There is that chance that with Claire's presence in 1743, maybe it's all moot anyway.
Absolutely. If he was told by her that this is what happens, he's a smart enough person to think, Well, we can use you, the person from the future to help change this. This can be altered by the very fact of you being here. Interesting.
Claire and Dougal are in the presence of the enemy, the Red Coats, by the end of the episode. Give us a tease of where episode six picks up.
Dougal insists that he's not going to be left out of any conversation between Claire and any representative of the Crown. He's going be there. And some interesting things follow once we get to meet this general. It's one of my favorite scenes of episode six, with John Heffernan who plays General Oliver Thomas, and it's a wonderful scene where Dougal suddenly is a fish out of water, he's not the guy in charge, he has to watch his step and he's surrounded by the enemy. And one of those enemies might be Claire. It's an interesting episode — all the shifting sands and where it leads.
What was your favorite scene from this episode?
To be absolutely honest, being out on the road, being on location because Scotland becomes another great character in the story. We've been closed in the castle and suddenly we're out; it's a breath of fresh air for the audience but also for my character. It allows Dougal to breathe and take command. There's no Colum on the road, Dougal's in charge. It's his word and he's able to act out his agenda.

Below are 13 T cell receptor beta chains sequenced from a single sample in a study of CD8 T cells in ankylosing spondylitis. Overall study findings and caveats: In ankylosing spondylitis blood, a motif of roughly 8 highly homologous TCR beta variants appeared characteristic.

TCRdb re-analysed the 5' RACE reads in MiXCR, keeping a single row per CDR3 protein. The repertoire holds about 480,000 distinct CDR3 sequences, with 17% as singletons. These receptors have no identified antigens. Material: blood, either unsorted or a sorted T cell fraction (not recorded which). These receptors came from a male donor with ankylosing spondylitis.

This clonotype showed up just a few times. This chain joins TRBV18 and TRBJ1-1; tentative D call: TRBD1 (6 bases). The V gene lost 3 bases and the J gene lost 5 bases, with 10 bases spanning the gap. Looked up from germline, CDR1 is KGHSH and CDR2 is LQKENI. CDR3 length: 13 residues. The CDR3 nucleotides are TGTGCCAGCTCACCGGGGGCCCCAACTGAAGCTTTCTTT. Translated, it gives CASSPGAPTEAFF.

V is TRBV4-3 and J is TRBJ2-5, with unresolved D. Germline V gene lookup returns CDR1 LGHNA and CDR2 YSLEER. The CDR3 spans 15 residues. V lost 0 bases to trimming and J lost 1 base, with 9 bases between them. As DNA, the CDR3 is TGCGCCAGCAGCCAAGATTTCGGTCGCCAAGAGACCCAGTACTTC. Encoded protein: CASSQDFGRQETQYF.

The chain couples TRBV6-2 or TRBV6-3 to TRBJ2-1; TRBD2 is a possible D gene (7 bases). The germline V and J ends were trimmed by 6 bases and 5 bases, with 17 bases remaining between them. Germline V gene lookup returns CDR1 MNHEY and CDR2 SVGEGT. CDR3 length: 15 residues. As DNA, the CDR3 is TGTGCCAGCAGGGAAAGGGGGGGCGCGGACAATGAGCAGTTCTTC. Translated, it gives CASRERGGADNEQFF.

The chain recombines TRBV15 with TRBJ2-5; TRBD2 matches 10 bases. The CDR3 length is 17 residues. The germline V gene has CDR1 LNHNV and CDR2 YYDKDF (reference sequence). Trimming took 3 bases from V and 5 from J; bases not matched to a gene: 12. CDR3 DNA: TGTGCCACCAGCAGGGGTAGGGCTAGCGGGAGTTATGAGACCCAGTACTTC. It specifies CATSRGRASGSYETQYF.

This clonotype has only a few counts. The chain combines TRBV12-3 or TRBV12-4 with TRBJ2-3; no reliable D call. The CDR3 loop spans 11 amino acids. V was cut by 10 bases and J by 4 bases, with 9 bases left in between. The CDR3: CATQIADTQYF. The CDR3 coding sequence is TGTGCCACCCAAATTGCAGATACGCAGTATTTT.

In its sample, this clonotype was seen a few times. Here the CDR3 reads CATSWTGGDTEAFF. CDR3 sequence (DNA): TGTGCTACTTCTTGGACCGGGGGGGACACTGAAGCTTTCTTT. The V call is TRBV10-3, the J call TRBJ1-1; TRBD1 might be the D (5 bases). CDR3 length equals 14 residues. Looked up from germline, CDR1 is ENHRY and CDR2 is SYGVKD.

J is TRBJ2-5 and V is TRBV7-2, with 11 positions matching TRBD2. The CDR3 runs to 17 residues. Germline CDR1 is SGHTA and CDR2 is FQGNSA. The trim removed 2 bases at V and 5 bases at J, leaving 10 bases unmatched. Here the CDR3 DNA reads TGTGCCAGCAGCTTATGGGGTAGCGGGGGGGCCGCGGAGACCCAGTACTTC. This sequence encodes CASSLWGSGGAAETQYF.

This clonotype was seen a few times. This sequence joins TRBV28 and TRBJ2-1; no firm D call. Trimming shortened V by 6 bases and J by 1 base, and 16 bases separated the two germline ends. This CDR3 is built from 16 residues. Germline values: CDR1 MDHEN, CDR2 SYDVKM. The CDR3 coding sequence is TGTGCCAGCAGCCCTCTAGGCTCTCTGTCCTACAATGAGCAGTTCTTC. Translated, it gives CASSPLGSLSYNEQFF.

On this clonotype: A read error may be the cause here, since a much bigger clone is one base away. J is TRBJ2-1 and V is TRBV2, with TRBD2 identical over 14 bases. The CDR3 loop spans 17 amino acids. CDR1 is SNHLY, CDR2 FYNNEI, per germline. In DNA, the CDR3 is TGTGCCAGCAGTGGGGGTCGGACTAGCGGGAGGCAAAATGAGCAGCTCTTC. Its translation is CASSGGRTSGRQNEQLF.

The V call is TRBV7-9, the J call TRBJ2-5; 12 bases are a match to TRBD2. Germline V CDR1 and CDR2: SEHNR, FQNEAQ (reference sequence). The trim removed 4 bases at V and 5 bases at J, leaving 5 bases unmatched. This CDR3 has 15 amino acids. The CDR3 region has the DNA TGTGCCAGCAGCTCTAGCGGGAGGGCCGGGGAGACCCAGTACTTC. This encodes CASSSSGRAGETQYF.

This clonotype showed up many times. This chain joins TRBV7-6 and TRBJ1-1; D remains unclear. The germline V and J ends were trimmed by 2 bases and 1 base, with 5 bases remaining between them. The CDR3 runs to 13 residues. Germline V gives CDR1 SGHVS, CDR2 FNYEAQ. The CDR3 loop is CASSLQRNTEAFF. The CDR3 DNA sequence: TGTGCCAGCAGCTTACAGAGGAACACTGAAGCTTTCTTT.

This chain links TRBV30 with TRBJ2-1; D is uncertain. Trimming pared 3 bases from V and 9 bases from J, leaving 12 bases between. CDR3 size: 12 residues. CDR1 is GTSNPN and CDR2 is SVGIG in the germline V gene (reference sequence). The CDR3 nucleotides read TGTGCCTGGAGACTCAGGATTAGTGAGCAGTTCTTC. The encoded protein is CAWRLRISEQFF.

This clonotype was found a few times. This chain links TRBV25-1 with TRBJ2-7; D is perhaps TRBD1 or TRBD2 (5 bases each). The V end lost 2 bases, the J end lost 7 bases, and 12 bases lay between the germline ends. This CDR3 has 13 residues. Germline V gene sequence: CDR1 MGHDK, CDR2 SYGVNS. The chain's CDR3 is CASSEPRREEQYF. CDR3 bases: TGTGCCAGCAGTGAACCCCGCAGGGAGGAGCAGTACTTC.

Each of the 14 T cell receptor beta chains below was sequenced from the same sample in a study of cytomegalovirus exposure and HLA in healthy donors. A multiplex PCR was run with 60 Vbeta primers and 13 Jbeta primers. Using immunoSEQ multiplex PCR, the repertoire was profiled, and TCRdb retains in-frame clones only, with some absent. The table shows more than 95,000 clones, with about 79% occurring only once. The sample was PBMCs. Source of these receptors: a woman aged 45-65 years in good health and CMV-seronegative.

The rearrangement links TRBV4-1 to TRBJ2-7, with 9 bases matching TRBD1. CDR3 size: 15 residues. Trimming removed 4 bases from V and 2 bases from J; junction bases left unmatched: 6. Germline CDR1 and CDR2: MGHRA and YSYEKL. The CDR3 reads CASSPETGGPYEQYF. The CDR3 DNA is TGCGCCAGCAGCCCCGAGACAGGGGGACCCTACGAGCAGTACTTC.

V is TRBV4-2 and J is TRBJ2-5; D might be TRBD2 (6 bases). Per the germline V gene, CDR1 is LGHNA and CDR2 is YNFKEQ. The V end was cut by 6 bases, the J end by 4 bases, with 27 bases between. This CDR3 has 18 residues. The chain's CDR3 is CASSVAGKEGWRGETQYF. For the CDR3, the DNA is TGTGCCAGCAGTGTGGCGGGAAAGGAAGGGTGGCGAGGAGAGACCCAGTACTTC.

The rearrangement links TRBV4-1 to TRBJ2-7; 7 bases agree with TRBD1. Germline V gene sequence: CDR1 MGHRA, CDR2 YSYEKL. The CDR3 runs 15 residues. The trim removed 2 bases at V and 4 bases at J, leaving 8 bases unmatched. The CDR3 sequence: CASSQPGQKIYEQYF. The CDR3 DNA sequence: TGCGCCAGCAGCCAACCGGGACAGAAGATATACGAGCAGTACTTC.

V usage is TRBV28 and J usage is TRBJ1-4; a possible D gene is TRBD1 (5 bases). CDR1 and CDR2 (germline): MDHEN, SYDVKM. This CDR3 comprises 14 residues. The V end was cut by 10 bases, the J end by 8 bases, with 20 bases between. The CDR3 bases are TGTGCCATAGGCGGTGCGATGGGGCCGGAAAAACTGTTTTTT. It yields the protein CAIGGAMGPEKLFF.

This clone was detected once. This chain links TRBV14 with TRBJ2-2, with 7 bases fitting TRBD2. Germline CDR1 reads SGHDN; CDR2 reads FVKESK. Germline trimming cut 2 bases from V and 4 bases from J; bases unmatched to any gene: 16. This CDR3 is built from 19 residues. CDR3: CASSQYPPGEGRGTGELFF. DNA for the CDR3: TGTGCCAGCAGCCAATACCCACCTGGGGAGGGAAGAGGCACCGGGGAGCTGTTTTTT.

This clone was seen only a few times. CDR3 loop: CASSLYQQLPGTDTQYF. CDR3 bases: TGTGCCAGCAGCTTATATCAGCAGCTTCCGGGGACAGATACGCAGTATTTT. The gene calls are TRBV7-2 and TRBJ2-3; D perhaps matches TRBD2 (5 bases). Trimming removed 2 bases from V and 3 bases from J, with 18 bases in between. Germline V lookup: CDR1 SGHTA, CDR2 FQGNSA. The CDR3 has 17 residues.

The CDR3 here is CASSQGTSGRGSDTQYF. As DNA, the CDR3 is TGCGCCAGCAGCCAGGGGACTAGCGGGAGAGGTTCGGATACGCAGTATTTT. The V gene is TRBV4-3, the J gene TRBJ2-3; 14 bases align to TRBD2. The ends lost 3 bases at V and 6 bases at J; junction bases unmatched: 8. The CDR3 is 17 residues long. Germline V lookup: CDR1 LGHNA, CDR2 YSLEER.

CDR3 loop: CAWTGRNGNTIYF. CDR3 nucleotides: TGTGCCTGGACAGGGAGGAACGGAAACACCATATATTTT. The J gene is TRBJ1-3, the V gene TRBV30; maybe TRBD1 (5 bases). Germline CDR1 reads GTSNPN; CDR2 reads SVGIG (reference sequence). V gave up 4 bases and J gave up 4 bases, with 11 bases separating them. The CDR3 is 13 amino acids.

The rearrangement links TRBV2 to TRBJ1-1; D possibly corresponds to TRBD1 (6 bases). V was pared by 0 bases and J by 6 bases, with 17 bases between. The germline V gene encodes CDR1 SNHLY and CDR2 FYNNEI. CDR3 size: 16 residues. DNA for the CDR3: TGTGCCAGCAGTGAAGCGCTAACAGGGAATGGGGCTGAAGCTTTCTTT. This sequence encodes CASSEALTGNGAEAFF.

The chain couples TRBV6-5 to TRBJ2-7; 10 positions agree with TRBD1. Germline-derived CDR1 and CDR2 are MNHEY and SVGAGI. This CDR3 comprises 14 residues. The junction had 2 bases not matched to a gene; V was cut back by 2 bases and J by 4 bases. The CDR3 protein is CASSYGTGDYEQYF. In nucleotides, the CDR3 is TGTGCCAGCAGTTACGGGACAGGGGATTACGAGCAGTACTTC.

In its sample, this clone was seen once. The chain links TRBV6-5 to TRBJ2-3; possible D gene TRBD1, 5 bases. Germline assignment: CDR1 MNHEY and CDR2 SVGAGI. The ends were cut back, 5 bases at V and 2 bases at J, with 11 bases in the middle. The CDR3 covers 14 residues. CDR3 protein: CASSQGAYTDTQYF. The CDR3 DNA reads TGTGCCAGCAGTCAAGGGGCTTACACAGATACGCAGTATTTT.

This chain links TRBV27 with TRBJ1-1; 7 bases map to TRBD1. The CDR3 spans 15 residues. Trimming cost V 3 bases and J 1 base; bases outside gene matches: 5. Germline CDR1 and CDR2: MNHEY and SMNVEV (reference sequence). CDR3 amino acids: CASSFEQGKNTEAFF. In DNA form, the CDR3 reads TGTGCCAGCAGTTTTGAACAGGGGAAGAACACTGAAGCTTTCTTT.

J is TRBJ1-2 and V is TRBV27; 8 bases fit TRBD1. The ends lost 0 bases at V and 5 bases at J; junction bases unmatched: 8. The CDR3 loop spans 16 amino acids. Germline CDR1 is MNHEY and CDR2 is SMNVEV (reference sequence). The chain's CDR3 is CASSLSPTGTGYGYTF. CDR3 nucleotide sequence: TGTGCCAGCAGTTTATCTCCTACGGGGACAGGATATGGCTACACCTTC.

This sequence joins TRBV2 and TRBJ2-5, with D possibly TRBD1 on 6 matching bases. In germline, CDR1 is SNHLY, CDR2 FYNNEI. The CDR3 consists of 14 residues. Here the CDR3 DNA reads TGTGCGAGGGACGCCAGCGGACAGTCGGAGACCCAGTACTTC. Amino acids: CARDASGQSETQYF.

Any memories from filming the Gaelic scenes when Dougal was persuading the people to donate money?
It was a joy to do those. It was a great challenge doing those speeches in what is for me, I'm ashamed to say, is a foreign language even though my great grandparents spoke the dialect. It was fantastic to be able to play that out without subtitles and get across the meaning of those speeches without being able to understand the words. An interesting challenge.
What is one question you still have about Dougal that you hope to explore further?
I hope to explore my relationship with Geillis. I find that [dynamic] interesting because Lotte [Verbeek] and I didn't have a scene together in the first season. We're present in one scene together where we exchange a look, but the fact that she is of such importance to him, which is revealed as the season goes on, is an area I'm interested in exploring.
Outlander airs 9 p.m. Saturdays on Starz.